Warrior Women

Gathering berries, with her newborn strapped close to her chest
Breathing in the fresh autumn air of the Northwoods
And feeling her baby’s heartbeat in rhythm with her own,
Off in the distance, she hears the beating of the ceremonial drums calling her name
Raped by the new settler, disguised as a friend
Violated, betrayed, and left behind
Stripped of her land, where her heart lies buried deep within the richn soil
Be Zha Ge Zha Geh Kwe, daughter of Ojibwa Nation…
Carry on, brave warrior

Sweating from the hot, Mississippi sun, with blistering hands and feet
Picking cotton for hours in the vast cotton fields of the South
Passing her time and pacing her work, she sings in harmony with her sisters
They sing of hope and despair, their voices reach high towards the sun
Beaten and whipped at the hands of her master
Frightened, furious, and dehumanized
Separated from her family, sold to a neighboring plantation, her heart cries
Christoria Eve, daughter of Africa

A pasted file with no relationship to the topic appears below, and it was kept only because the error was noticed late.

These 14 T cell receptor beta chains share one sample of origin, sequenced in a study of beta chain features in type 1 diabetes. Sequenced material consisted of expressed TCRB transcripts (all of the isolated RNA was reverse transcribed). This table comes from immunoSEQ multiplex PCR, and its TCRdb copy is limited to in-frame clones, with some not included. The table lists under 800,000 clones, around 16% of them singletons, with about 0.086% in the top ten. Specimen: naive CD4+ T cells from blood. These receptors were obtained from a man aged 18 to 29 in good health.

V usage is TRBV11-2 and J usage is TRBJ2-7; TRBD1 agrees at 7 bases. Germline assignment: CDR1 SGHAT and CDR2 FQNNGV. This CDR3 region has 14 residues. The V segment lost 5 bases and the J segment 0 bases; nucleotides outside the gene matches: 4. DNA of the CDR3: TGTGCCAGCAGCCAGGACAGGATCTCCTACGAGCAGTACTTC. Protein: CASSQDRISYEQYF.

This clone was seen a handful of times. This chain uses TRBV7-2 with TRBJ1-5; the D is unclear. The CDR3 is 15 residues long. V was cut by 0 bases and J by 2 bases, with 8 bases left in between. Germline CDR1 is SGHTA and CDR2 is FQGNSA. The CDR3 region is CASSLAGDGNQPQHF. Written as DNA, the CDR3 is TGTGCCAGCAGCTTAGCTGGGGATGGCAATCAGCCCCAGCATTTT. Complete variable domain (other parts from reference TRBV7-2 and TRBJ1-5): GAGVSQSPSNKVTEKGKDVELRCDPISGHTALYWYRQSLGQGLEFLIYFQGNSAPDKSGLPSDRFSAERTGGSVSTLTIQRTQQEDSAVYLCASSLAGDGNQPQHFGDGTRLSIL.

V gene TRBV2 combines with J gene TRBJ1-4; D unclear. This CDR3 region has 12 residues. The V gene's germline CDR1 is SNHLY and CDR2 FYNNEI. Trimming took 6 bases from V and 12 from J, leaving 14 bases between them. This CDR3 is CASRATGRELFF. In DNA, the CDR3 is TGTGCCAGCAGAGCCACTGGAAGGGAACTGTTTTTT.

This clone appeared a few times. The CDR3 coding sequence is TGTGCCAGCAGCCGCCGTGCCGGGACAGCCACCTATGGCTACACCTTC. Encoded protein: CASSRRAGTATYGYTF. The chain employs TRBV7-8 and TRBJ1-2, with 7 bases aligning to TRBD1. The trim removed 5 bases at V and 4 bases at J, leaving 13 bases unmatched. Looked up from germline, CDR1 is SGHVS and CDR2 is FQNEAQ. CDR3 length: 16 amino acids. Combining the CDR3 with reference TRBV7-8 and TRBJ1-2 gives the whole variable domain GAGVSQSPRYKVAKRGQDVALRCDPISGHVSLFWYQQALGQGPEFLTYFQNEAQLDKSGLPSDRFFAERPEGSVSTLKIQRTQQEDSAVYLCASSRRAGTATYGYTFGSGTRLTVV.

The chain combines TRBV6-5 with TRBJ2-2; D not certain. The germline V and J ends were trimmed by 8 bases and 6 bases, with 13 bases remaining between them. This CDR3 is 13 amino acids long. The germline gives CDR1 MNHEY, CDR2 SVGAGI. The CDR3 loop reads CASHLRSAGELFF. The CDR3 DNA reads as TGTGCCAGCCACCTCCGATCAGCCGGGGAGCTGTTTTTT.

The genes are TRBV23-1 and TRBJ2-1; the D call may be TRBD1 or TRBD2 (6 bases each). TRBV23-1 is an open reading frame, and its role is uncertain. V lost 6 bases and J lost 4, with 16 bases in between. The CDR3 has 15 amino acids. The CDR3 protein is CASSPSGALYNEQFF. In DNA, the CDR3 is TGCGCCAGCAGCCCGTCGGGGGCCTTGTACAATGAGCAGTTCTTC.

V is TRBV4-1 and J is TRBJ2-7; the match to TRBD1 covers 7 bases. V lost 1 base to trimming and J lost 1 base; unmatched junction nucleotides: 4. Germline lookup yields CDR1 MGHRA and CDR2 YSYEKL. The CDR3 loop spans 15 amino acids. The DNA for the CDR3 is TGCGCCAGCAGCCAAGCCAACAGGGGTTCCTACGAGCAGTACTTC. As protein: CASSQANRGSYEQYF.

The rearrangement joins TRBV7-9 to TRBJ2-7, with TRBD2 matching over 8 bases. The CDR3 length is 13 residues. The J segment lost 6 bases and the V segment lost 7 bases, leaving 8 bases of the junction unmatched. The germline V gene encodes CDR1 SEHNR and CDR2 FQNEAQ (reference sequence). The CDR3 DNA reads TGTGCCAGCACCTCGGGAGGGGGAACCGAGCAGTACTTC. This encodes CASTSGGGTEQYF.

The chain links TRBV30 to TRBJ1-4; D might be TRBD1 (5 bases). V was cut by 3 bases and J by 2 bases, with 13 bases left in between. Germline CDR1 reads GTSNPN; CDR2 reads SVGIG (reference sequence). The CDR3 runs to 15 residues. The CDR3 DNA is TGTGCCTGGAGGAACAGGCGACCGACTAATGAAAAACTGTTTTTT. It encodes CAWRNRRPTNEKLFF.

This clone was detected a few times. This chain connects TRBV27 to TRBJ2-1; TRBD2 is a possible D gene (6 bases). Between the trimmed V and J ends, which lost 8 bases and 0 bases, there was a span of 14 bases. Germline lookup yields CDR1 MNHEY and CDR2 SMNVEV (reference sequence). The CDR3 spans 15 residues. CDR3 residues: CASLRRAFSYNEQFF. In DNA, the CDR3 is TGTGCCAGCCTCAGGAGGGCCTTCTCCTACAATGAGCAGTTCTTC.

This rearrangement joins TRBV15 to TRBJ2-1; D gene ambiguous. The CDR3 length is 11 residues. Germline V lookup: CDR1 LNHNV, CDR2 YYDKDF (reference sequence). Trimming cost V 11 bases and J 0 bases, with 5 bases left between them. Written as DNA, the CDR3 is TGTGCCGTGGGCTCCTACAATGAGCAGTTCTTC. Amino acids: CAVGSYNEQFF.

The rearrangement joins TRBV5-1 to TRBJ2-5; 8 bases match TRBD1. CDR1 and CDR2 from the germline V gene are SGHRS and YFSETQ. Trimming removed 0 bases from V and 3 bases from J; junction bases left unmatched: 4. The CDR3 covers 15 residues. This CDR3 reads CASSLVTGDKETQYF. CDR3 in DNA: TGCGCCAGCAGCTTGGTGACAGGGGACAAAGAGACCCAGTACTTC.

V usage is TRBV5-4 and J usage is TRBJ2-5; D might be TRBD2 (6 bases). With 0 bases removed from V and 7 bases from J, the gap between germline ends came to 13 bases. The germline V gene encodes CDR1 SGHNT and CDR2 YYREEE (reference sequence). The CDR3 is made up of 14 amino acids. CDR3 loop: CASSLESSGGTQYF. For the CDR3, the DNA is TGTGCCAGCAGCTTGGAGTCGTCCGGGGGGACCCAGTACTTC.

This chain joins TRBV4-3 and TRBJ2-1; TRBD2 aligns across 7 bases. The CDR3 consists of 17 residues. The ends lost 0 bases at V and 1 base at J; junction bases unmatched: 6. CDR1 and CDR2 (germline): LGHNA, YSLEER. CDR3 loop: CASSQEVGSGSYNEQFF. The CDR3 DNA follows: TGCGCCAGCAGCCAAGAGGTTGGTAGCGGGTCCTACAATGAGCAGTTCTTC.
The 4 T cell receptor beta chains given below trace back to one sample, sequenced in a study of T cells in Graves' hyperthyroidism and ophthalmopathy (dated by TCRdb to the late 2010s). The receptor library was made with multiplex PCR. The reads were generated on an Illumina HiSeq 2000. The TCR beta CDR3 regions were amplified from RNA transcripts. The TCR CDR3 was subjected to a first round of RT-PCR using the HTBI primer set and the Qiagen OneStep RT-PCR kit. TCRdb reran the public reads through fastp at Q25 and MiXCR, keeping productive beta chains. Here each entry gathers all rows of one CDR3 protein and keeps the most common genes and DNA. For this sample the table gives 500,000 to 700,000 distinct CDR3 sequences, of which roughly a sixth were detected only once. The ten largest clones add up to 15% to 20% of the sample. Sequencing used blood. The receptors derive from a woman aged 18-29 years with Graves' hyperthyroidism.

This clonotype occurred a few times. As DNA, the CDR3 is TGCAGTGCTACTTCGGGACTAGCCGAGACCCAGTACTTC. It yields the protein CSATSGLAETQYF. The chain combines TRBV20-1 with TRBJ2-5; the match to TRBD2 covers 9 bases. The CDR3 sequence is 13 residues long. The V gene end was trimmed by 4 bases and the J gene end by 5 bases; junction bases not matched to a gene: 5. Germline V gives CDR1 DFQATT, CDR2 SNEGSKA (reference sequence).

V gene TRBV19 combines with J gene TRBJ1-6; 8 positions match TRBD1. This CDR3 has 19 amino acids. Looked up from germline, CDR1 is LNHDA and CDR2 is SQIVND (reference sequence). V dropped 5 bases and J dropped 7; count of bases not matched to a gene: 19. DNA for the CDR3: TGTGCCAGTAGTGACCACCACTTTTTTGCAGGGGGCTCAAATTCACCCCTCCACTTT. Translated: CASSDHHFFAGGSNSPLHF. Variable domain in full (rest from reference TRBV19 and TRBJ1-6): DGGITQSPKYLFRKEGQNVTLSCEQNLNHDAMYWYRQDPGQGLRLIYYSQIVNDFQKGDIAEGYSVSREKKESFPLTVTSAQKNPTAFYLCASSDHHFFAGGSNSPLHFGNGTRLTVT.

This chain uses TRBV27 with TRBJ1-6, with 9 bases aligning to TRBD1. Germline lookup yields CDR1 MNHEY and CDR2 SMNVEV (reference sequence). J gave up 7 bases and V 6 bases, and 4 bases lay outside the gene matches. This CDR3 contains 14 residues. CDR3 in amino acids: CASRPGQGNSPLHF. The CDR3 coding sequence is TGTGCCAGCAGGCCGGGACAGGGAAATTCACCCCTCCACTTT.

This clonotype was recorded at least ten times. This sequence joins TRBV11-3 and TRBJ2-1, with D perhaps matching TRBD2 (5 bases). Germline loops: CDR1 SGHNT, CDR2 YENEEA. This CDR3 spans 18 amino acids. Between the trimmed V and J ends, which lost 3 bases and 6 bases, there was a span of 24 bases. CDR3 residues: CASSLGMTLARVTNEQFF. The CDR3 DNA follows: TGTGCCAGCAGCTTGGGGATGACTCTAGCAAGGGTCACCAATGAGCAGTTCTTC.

Carry on, brave warrior

Crossing the rough waters of the Atlantic Ocean on board a crowded, unsanitary ship
Inhaling the stench of her fellow third-class passengers for weeks
She holds her children close to protect them from kidnappers and thieves
Arriving, finally, at Ellis Island, standing in the shadow of the Statue of Liberty
She dreams of a new life, sold on the visions of peace, freedom, and opportunity
Homeless, lost, and starting over
Treated like cattle by the port authorities
Elvi, daughter of Finland
Carry on, brave warrior

These are our ancestors, our blood, and our women
Women of our past whose voices are void within the pages of our history books
Our great-grandmothers, our grandmothers, and our mothers
Mistreated, abused, and courageous
The fiber of our country, America’s greatest warrior women
In their honor, we shall make them proud
So I say to you, “Carry on, brave warrior women.”